Cites: J Clin Psychiatry. 2002 Sep;63(9):817-2512363124
PubMed ID
16120070 View in PubMed
Less detail

Do people regard cheaper medicines effective? Population survey on public opinion of generic substitution in Finland.

https://arctichealth.org/en/permalink/ahliterature137726
Source
Pharmacoepidemiol Drug Saf. 2011 Feb;20(2):185-91
Publication Type
Article
Date
Feb-2011
Author
Reeta Heikkilä
Pekka Mäntyselkä
Riitta Ahonen
Author Affiliation
Faculty of Health Sciences, School of Pharmacy, Social Pharmacy, University of Eastern Finland, Kuopio, Finland. reeta.heikkila@uef.fi
Source
Pharmacoepidemiol Drug Saf. 2011 Feb;20(2):185-91
Date
Feb-2011
Language
English
Publication Type
Article
Keywords
Adolescent
Adult
Age Factors
Aged
Aged, 80 and over
Chi-Square Distribution
Consumer Product Safety
Cost Savings
Drug Costs
Drug Substitution - adverse effects - economics - psychology
Drugs, Generic - adverse effects - economics - therapeutic use
Female
Finland
Health Care Surveys
Health Knowledge, Attitudes, Practice
Humans
Insurance, Pharmaceutical Services
Logistic Models
Male
Middle Aged
National Health Programs
Odds Ratio
Patient satisfaction
Public Opinion
Questionnaires
Risk assessment
Sex Factors
Time Factors
Treatment Refusal
Young Adult
Abstract
Generic substitution (GS) is an important way to decrease medical costs. We aimed to study the opinions and attitudes of Finnish people about GS five years after it was introduced, the reasons for substituting and what people think about generic medicines.
We sent a postal survey to a random stratified population sample of 3000 Finnish people aged at least 18 years in 2008. The random sample was drawn from five mainland counties. The sampling was conducted by the Finnish Population Register Centre. The response rate was 62% (n=1844) after exclusion of unobtainable addressees (n=34).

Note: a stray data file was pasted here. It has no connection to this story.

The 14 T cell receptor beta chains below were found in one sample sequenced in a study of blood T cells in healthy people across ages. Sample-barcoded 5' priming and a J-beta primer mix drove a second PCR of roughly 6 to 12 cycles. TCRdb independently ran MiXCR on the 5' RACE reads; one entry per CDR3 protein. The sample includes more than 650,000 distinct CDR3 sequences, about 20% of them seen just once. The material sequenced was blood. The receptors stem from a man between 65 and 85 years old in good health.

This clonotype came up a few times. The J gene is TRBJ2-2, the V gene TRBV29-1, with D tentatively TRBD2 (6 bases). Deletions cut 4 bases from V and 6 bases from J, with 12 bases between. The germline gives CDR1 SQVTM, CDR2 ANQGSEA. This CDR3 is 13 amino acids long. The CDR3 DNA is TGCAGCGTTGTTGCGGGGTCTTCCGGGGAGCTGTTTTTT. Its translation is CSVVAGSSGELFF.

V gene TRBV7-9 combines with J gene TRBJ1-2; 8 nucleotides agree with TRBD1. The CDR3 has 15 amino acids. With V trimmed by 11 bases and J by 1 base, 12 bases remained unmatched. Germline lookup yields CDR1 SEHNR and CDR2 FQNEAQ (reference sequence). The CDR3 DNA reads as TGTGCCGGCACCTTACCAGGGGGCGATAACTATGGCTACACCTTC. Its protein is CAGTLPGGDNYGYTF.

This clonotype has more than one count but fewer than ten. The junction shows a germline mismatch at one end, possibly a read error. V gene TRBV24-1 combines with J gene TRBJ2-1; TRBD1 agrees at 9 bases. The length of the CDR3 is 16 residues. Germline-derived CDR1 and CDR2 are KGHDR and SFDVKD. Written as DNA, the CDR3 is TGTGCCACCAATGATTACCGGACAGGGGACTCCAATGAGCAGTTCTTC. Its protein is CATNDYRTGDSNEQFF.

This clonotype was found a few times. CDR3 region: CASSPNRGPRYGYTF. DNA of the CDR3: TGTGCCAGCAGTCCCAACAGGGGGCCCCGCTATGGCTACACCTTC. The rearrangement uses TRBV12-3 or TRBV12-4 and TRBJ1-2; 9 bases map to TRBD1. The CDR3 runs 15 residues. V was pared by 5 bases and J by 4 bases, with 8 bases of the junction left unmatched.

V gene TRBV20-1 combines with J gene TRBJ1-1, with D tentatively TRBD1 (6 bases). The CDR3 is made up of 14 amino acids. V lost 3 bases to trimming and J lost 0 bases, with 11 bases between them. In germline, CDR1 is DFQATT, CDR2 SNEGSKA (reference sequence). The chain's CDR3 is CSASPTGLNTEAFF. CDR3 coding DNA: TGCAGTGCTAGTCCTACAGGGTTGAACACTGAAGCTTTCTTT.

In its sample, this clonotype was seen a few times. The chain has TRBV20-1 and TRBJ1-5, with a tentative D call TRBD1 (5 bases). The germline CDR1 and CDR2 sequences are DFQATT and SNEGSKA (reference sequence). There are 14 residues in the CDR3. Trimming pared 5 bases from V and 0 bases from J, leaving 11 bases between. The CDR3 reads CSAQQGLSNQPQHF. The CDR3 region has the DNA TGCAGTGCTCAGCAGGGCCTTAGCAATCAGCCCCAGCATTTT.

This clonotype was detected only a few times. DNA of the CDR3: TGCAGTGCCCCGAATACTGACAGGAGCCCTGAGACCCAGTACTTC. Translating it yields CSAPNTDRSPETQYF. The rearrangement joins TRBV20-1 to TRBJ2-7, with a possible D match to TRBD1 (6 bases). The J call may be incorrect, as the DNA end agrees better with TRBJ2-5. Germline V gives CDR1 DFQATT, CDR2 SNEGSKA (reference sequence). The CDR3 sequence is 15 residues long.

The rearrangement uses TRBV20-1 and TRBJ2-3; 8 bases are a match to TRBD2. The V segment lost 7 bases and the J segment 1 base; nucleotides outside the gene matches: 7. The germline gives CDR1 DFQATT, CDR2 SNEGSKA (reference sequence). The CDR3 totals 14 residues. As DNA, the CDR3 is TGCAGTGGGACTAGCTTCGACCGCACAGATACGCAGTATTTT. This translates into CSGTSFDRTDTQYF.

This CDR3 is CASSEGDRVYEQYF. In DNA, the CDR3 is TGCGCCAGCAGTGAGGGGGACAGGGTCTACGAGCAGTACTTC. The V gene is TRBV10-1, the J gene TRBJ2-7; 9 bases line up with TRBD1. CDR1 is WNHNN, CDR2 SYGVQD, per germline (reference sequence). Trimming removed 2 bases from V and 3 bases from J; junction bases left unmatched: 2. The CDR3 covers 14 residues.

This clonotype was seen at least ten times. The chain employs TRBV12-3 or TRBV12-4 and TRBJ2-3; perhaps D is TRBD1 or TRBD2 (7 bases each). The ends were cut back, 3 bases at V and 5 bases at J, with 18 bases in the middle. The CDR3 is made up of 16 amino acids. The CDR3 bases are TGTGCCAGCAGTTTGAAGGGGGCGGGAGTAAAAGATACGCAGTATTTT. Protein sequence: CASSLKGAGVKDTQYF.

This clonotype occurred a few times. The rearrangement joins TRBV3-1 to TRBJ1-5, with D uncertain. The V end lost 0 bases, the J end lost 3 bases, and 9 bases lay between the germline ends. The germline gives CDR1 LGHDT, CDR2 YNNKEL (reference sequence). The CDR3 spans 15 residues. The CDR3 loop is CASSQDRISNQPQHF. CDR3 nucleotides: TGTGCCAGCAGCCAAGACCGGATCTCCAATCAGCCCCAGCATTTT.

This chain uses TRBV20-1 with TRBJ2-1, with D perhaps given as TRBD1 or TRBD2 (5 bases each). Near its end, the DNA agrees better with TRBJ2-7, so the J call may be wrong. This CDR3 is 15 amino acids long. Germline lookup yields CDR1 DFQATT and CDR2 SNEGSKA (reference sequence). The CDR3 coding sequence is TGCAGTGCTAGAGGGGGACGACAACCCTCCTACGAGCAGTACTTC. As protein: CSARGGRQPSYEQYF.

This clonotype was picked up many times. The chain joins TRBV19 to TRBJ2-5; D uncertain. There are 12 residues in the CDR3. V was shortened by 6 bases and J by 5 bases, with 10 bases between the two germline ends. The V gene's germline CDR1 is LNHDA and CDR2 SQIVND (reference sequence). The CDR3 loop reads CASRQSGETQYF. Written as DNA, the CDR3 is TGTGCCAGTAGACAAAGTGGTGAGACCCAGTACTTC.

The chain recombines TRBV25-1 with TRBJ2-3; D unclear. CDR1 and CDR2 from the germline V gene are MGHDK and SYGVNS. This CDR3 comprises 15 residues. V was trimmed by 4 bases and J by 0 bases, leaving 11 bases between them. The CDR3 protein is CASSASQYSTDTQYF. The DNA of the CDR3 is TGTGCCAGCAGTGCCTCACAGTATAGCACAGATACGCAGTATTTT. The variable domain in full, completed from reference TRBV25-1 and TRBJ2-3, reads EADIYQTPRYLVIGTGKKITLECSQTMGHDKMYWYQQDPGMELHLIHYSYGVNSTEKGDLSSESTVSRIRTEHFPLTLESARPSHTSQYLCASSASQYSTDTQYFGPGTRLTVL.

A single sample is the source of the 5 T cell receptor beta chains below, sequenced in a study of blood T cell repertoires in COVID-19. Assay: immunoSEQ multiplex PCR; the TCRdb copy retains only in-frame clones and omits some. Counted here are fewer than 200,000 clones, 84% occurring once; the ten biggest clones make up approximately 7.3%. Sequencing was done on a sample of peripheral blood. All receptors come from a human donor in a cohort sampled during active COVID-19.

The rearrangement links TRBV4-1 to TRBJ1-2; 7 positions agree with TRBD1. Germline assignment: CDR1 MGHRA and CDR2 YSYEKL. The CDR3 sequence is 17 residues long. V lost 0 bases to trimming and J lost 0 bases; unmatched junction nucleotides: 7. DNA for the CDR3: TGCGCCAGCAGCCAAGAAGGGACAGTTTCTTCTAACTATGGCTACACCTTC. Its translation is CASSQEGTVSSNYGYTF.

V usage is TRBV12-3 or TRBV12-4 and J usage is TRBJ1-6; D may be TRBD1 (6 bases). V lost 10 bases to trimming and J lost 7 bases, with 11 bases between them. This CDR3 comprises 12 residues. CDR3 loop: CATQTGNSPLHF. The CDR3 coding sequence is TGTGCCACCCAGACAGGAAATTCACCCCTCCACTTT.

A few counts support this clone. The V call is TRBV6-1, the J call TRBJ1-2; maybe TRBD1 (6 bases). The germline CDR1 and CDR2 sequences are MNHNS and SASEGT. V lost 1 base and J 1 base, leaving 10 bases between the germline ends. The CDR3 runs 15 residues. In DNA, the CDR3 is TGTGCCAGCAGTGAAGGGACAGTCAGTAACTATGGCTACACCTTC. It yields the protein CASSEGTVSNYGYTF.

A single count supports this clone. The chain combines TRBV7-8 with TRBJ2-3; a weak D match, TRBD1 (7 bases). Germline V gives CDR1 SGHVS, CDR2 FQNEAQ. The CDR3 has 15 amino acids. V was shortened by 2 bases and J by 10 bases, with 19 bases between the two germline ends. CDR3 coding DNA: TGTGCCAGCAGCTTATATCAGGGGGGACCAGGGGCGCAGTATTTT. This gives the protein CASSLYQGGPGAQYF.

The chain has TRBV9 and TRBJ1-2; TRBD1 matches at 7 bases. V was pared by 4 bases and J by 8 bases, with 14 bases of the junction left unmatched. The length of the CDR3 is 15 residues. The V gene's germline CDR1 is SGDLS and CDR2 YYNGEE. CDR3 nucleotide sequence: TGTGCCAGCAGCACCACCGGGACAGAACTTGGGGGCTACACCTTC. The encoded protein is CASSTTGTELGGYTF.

Most of the respondents (70.9%) considered GS a good law reform. However, there were many respondents who were unsure about their opinion (26.9%). The respondents also held the opinion that cheaper medicines are effective (80.9%) and that GS does not cause any risk to drug safety (84.9%). Most of the respondents (88.4%) who had substituted their medicines had not noticed any difference between the previously used and substituted medicines. Two main reasons for substituting were a desire to save money and recommendation by pharmacists. Of the respondents, 16.3% had experience with both substituting and refusing it. The percentage of the respondents who only had experience with refusing GS was 8.6%. Female gender, older age and use of prescription drugs were associated with refusing.
Finnish people consider GS a good reform. They also have confidence in the effect of cheaper medicines. Savings are the main reason for accepting GS.
PubMed ID
21254290 View in PubMed
Less detail

Erythropoietin, ferritin, haptoglobin, hemoglobin and transferrin receptor in metabolic syndrome: a case control study.

https://arctichealth.org/en/permalink/ahliterature120324
Source
Cardiovasc Diabetol. 2012;11:116
Publication Type
Article
Date
2012
Author
Päivi Hämäläinen
Juha Saltevo
Hannu Kautiainen
Pekka Mäntyselkä
Mauno Vanhala
Author Affiliation
Department of Internal Medicine, Tampere University Hospital, Teiskontie, Tampere, Finland. Paivi.O.Hamalainen@uta.fi
Source
Cardiovasc Diabetol. 2012;11:116
Date
2012
Language
English
Publication Type
Article
Keywords
Biological Markers - blood
Case-Control Studies
Chi-Square Distribution
Cross-Sectional Studies
Dyslipidemias - blood - ethnology
Erythropoietin - blood
European Continental Ancestry Group
Female
Ferritins - blood
Finland - epidemiology
Glucose Metabolism Disorders - blood - ethnology
Haptoglobins - analysis
Hemoglobins - analysis
Humans
Hypertension - blood - ethnology
Male
Metabolic Syndrome X - blood - ethnology
Middle Aged
Obesity, Abdominal - blood - ethnology
Receptors, Transferrin - blood
Up-Regulation
Abstract